We’re monitoring the latest forecasts from the National Hurricane Center and will be posting charts as Adrian’s path is updated. The latest advisory (#10 – 2:00 PM PDT Thu June 09, 2011) projects Hurricane Adrian nearing the 160° Southern California swell window by mid-day Saturday, with maximum sustained winds of 100 mph.
At that time, Adrian will be approximately 1,200 miles from the Point Loma South buoy. Depending on the swell period that is generated by the storm, with longer-period swell traveling faster, estimated travel times may vary between 1.5 to 3 days. This would result in forerunners reaching the buoy as early as Monday, but more likely mid-day Tuesday.
The Point Loma Wavewatch model currently shows a mixture of two SSW components on Monday (2 feet at 14 seconds from 206° and 2 feet at 17 seconds from 198°), but a 20-second South (183°) begins to fill late Tuesday into Wednesday. It will be interesting to see how Adrian develops over the next 24-hours, as it will likely impact the forecast for the middle of next week.
Advisory #11 Update
As of 8:00 p.m. PDT hurricane Adrian had strengthened into a category 4 hurricane, with maximum sustained winds of 140 mph, and was moving WNW (285°) at 9 mph. A general WNW path is forecast to continue over the next 48 hours, possibly strengthening slightly later tonight or early Friday morning.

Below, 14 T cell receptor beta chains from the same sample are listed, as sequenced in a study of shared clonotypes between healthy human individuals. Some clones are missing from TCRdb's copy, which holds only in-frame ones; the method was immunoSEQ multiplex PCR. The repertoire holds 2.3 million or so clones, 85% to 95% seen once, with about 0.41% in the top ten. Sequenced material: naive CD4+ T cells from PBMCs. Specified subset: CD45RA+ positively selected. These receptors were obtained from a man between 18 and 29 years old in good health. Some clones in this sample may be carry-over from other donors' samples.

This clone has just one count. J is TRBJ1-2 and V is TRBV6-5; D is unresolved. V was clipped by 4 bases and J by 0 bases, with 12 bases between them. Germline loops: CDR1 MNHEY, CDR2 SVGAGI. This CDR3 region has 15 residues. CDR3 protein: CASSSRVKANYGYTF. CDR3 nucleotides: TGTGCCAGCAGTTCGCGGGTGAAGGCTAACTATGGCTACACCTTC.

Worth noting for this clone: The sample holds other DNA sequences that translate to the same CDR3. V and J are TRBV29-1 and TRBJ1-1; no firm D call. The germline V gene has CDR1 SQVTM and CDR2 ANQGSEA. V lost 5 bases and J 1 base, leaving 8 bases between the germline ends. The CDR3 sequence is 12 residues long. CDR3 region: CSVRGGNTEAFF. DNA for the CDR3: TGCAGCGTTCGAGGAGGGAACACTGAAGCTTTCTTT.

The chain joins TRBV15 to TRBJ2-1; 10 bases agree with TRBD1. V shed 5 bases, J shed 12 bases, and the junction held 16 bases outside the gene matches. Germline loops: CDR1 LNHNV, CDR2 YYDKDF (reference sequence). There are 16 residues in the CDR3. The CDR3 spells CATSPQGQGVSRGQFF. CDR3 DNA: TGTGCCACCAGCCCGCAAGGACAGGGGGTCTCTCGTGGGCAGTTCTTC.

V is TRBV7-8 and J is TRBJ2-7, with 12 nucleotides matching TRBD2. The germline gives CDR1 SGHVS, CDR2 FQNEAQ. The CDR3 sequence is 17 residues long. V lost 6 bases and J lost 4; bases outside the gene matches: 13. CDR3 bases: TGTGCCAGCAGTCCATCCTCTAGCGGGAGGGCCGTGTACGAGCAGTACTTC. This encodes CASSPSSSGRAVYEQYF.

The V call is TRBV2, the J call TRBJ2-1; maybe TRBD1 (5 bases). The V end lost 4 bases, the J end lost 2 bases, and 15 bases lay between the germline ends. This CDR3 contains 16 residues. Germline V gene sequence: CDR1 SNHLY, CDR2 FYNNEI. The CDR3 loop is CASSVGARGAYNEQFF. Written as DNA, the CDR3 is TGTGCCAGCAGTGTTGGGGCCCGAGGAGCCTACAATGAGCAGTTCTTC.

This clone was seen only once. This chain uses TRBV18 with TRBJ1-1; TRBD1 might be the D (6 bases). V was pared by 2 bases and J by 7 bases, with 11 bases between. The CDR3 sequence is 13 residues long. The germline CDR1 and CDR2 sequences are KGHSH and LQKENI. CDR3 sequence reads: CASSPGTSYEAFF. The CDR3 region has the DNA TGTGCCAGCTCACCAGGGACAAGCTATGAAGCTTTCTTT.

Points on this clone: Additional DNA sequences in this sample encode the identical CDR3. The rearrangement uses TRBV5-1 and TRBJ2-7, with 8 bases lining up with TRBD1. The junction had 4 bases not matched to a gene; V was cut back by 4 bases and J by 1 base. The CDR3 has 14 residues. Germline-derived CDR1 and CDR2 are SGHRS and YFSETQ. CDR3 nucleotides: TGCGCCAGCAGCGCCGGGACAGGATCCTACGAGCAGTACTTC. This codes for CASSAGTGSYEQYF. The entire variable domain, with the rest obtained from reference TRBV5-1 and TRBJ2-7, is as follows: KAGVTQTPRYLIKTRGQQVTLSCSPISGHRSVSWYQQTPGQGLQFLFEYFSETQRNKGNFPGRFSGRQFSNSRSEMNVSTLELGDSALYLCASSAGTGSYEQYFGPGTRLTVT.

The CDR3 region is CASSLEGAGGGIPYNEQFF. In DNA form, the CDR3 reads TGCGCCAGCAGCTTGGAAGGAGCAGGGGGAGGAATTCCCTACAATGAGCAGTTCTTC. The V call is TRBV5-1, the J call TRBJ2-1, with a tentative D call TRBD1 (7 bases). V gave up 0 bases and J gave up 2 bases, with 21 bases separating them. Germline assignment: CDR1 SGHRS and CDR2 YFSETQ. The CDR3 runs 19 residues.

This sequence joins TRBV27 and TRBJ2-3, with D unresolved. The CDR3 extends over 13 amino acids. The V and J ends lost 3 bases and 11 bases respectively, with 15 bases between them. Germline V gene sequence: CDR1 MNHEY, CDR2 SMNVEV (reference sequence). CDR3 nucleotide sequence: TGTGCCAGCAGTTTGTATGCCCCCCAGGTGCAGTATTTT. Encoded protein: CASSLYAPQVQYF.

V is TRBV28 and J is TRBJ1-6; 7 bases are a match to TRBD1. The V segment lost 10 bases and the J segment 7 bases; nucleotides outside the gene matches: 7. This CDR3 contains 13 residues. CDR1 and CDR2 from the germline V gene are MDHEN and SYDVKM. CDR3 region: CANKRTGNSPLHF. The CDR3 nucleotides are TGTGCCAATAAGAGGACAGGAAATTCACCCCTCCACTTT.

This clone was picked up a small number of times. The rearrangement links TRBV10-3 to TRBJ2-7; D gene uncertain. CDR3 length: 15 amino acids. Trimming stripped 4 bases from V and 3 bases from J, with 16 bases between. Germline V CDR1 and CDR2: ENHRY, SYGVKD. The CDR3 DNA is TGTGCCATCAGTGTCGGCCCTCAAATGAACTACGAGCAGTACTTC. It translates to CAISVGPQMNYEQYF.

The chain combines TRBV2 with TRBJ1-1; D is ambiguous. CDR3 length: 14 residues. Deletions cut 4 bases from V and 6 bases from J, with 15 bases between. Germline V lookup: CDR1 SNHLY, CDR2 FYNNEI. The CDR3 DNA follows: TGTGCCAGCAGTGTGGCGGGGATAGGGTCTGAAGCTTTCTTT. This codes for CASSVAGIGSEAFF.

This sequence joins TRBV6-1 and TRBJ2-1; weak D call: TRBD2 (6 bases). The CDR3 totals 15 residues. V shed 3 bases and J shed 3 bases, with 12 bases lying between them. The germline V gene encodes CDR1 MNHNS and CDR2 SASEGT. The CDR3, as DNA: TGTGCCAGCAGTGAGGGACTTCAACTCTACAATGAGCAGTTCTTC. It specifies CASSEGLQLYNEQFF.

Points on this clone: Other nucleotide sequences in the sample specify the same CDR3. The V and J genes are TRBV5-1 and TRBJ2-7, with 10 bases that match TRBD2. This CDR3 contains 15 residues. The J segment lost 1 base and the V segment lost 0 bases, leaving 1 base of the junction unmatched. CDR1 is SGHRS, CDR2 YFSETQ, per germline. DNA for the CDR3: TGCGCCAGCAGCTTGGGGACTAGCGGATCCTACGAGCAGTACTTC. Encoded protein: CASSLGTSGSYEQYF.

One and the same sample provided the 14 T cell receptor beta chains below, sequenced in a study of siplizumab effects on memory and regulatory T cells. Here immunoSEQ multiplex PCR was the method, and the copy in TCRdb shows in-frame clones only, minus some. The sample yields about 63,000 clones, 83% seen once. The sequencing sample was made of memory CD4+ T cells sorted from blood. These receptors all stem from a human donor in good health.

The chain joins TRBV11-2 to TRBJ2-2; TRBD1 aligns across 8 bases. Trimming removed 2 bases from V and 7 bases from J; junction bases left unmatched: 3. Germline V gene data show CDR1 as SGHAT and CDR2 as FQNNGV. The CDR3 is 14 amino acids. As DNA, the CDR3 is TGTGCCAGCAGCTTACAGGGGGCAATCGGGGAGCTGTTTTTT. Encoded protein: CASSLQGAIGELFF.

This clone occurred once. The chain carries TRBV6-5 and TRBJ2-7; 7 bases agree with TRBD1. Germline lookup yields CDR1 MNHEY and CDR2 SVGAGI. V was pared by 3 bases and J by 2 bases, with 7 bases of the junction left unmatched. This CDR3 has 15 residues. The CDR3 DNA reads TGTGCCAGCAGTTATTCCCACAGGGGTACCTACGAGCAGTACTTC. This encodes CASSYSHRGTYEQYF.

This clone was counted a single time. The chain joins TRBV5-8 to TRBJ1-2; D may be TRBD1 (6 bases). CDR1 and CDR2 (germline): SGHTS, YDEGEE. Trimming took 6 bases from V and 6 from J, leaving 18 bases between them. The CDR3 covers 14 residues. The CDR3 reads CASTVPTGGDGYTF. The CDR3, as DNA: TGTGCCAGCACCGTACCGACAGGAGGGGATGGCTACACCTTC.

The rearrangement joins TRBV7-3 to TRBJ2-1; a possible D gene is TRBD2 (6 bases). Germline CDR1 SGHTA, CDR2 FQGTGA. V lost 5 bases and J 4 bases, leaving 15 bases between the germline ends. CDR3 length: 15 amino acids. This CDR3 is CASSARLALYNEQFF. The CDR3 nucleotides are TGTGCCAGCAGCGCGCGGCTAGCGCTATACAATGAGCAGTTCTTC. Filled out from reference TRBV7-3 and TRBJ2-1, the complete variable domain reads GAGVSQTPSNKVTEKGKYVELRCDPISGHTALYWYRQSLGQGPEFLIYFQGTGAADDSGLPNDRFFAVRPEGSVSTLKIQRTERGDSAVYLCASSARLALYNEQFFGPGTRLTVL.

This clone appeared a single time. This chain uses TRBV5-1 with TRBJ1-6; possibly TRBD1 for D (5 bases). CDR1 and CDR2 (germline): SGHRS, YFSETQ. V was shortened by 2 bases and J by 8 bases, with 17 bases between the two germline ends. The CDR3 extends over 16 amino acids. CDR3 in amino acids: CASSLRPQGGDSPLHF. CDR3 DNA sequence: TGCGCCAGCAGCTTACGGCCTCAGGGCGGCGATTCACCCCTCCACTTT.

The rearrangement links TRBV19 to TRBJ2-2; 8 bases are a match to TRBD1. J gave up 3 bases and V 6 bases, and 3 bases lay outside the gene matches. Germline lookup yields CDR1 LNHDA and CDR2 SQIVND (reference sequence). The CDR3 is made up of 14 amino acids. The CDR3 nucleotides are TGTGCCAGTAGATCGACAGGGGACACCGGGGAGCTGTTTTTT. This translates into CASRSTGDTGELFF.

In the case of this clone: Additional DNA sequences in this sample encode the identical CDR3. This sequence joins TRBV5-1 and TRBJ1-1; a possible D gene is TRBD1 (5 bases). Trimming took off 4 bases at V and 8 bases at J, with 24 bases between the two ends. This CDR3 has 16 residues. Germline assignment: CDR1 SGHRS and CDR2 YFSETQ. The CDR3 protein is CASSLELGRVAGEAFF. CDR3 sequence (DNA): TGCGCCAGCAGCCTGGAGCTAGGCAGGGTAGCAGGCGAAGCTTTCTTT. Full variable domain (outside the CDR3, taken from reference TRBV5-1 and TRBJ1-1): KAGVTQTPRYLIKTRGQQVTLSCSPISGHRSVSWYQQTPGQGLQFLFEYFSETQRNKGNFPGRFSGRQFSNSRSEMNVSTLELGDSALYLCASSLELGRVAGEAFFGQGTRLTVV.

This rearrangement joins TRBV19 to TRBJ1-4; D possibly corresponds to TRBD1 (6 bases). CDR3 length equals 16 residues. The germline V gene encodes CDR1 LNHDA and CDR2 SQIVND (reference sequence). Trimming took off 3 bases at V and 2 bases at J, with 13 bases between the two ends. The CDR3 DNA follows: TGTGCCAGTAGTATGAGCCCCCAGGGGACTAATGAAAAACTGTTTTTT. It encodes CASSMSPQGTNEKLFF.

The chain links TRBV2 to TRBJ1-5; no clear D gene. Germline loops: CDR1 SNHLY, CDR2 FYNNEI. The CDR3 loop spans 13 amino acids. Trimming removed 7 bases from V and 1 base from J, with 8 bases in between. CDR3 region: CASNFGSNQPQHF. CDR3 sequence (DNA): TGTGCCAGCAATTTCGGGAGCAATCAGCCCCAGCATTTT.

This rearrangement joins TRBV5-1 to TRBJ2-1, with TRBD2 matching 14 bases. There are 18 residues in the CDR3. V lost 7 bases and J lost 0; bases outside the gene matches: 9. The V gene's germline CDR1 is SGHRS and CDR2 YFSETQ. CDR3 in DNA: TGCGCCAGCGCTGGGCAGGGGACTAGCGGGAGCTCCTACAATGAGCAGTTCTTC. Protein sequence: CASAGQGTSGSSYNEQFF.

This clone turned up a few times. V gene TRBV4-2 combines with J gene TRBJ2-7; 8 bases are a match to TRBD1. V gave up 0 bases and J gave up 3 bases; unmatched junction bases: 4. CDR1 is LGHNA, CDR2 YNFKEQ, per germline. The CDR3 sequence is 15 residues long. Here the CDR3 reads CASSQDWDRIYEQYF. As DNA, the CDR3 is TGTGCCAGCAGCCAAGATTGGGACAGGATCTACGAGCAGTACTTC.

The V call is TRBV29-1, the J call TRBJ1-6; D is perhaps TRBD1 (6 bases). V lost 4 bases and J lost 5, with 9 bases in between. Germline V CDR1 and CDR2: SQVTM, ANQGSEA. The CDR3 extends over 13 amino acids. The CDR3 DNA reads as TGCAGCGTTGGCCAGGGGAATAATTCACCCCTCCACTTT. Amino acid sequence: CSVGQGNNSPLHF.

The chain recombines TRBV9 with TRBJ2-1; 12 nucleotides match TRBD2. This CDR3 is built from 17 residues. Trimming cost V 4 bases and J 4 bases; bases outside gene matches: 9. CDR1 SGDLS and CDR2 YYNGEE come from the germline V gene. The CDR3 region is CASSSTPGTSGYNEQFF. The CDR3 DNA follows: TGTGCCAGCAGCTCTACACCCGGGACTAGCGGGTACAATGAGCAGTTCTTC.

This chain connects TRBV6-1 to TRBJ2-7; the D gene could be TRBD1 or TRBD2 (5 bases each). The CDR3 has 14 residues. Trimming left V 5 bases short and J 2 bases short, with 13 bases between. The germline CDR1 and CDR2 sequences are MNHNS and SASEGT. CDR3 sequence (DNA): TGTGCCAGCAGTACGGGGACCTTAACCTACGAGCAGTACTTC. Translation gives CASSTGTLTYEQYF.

The forecast storm track hasn’t really changed, but the eye is now forecast to be just slightly East of the 160° swell window by 5:00 p.m. on Saturday, June 6th. Maximum sustained winds at that point are forecast to be 100 mph, with gusts up to 120 mph.
If you’re interested in following the storm track in Google Earth, the National Hurricane Center publishes its GIS track forecast and uncertainty cone in KMZ format for each advisory update. Simply download the latest Hurricane Adrian advisory file (currently “011adv”) and open it in Google Earth. Clicking on any point on the forecast track will provide location and wind strength information for that particular forecast hour. If you’d like to follow the actual hurricane path, download the past track KMZ file.